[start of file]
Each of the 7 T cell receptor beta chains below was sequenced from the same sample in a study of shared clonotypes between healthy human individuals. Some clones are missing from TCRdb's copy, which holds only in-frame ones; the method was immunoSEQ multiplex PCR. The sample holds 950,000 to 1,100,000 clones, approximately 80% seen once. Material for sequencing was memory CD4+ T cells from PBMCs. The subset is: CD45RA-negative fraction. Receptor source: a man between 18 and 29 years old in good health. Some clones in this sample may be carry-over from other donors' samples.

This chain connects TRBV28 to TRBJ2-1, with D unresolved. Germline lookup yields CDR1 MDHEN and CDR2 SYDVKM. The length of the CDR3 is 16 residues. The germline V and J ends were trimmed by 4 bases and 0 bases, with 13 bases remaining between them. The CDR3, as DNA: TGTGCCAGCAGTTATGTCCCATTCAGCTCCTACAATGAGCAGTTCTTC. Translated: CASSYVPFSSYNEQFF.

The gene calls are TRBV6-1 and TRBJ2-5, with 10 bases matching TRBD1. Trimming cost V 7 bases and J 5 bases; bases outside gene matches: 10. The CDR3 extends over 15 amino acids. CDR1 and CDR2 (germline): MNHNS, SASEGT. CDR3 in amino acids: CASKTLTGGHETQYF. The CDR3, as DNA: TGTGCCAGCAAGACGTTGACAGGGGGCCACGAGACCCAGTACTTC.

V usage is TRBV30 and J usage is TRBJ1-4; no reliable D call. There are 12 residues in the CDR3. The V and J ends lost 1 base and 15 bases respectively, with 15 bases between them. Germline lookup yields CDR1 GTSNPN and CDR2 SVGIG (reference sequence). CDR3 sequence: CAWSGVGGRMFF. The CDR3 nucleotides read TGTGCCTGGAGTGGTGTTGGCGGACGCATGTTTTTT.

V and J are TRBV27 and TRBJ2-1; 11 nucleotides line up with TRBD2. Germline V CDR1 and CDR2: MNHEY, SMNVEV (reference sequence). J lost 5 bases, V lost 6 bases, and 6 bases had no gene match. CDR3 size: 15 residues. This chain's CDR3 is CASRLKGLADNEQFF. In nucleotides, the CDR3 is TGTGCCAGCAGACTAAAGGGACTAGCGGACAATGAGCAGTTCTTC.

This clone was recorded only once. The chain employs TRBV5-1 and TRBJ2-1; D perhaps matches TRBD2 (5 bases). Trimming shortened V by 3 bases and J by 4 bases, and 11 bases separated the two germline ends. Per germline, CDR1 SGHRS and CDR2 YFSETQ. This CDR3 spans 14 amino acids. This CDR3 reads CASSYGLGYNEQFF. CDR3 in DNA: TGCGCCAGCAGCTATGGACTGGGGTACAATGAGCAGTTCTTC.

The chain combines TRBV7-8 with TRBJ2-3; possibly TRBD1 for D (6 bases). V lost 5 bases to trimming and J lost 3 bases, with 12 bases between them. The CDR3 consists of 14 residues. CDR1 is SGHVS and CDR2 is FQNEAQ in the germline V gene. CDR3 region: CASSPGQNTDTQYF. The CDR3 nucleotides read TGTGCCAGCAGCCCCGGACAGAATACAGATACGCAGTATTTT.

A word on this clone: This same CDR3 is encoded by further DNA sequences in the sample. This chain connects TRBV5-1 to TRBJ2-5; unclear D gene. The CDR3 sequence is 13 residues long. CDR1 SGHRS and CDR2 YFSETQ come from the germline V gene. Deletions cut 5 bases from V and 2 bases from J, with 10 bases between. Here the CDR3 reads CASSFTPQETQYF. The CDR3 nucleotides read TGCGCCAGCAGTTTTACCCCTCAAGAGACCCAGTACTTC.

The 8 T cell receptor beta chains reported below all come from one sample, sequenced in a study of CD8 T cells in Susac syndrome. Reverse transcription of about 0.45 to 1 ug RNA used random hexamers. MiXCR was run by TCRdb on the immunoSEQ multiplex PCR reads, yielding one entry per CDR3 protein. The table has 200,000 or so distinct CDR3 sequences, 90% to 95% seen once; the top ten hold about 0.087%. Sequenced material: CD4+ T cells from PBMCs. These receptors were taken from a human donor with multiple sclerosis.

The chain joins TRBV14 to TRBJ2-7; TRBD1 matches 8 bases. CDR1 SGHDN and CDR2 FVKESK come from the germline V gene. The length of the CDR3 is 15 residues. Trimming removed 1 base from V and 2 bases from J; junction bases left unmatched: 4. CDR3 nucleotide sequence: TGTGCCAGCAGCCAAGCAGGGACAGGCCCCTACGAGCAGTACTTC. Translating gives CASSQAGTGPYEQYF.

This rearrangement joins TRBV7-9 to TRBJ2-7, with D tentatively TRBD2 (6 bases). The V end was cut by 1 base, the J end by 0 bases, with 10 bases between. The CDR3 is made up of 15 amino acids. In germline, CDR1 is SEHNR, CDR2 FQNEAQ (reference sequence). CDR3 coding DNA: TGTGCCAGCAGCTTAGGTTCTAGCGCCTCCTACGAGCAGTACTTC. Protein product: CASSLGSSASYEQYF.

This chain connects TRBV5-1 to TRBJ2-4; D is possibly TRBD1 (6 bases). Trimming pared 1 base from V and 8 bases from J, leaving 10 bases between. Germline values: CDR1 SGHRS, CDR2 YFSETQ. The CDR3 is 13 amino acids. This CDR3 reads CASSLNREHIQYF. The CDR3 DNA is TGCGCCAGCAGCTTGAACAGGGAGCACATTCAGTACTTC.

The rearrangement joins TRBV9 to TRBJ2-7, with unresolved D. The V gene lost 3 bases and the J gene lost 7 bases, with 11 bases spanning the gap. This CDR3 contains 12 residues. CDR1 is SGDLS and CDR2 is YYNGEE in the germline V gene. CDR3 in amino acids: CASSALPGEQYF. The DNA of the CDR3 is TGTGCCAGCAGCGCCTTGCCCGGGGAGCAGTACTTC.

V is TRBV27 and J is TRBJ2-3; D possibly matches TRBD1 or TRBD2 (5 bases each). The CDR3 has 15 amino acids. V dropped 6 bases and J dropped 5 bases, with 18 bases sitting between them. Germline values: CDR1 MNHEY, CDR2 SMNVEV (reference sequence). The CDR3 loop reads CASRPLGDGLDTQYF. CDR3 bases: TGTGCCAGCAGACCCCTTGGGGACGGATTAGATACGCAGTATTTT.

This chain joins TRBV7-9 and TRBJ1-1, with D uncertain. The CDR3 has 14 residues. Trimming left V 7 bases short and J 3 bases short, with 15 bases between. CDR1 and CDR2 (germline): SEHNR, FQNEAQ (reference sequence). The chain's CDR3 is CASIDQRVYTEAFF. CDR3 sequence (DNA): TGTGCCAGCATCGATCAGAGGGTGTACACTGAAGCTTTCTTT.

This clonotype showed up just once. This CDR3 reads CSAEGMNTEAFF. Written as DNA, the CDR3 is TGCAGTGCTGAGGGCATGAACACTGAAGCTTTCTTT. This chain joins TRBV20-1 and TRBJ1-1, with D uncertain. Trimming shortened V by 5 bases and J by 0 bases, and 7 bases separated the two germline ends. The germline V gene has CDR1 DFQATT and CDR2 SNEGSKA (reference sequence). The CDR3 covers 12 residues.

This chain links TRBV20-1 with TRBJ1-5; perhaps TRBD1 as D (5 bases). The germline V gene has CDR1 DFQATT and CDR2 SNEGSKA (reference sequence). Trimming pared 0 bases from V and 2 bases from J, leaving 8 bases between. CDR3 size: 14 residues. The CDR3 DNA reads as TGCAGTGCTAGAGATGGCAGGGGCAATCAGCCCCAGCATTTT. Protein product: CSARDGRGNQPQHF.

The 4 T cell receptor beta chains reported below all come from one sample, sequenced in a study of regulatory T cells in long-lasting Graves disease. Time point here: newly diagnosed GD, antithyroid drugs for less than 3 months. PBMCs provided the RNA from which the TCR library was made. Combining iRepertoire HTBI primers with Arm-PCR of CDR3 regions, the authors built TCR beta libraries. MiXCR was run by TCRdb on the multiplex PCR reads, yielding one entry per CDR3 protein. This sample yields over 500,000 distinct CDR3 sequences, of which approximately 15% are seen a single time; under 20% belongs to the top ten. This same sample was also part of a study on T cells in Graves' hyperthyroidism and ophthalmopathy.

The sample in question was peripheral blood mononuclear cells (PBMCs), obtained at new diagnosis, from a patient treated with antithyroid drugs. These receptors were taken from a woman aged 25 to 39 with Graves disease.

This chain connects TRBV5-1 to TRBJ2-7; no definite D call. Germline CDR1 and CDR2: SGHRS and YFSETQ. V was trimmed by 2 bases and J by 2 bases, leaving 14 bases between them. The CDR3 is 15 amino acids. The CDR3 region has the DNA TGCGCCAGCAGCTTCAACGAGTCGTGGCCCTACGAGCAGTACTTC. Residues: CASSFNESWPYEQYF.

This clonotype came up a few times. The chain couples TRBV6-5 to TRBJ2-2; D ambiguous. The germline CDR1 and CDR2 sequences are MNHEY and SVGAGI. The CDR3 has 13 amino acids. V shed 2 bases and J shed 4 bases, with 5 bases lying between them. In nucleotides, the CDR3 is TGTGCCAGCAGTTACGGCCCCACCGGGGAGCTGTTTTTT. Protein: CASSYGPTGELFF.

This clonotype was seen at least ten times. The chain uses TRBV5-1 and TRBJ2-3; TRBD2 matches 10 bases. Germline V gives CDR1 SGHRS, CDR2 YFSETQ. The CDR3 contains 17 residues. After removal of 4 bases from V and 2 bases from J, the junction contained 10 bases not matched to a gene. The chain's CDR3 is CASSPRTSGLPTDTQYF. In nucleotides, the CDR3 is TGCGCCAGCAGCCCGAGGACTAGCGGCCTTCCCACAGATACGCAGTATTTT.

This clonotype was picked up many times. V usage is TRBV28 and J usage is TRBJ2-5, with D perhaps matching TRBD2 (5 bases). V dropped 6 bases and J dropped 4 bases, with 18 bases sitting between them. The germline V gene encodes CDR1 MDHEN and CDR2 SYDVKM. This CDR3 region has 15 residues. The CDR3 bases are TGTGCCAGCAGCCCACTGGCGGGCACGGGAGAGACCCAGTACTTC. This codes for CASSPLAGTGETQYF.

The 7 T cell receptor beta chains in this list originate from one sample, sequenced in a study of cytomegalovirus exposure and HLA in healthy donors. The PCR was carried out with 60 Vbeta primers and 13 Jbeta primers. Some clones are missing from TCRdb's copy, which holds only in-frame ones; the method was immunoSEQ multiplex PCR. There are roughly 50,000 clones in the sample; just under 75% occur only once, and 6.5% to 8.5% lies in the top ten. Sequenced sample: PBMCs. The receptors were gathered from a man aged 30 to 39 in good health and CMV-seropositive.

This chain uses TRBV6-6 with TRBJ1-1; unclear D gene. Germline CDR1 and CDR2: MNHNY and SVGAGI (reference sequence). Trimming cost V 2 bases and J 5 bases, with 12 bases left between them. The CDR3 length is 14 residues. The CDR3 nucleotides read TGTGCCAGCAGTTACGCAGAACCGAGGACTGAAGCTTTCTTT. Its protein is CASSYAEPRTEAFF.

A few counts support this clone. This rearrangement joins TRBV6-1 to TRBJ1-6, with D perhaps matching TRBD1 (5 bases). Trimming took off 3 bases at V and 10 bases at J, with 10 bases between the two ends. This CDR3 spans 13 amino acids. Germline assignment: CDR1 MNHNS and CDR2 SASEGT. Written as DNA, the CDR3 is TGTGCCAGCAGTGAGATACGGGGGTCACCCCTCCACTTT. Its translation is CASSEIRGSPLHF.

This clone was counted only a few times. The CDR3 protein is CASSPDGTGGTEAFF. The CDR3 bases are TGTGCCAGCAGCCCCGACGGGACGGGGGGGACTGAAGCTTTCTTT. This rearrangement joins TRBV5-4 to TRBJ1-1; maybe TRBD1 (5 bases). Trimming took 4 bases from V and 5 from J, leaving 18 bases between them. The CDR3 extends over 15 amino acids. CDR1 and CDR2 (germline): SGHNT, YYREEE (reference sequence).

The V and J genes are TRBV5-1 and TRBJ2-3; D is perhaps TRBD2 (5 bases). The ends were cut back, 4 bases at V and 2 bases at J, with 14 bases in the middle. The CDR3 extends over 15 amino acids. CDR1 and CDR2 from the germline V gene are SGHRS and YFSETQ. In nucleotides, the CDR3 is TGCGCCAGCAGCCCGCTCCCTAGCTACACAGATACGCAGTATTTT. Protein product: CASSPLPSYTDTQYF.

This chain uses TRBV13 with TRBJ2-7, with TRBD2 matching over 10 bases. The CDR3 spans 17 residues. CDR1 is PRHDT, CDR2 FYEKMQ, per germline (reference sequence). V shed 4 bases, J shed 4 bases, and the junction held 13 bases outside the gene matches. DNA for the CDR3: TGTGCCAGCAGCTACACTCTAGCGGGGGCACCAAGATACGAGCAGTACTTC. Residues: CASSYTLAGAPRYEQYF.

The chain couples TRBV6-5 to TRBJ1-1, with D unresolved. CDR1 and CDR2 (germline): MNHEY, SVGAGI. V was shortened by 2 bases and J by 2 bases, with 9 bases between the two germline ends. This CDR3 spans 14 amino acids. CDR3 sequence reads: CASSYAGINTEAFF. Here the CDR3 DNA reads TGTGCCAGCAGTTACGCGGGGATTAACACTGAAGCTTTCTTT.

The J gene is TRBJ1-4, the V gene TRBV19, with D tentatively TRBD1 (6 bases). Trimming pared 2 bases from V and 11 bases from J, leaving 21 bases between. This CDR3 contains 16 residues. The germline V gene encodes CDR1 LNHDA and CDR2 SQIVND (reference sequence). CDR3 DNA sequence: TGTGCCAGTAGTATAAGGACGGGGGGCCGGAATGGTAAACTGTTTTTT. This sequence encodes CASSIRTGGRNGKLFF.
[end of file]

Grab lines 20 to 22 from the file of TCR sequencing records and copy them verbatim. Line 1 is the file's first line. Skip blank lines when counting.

This chain connects TRBV5-1 to TRBJ2-7; no definite D call. Germline CDR1 and CDR2: SGHRS and YFSETQ. V was trimmed by 2 bases and J by 2 bases, leaving 14 bases between them. The CDR3 is 15 amino acids. The CDR3 region has the DNA TGCGCCAGCAGCTTCAACGAGTCGTGGCCCTACGAGCAGTACTTC. Residues: CASSFNESWPYEQYF.

This clonotype came up a few times. The chain couples TRBV6-5 to TRBJ2-2; D ambiguous. The germline CDR1 and CDR2 sequences are MNHEY and SVGAGI. The CDR3 has 13 amino acids. V shed 2 bases and J shed 4 bases, with 5 bases lying between them. In nucleotides, the CDR3 is TGTGCCAGCAGTTACGGCCCCACCGGGGAGCTGTTTTTT. Protein: CASSYGPTGELFF.

This clonotype was seen at least ten times. The chain uses TRBV5-1 and TRBJ2-3; TRBD2 matches 10 bases. Germline V gives CDR1 SGHRS, CDR2 YFSETQ. The CDR3 contains 17 residues. After removal of 4 bases from V and 2 bases from J, the junction contained 10 bases not matched to a gene. The chain's CDR3 is CASSPRTSGLPTDTQYF. In nucleotides, the CDR3 is TGCGCCAGCAGCCCGAGGACTAGCGGCCTTCCCACAGATACGCAGTATTTT.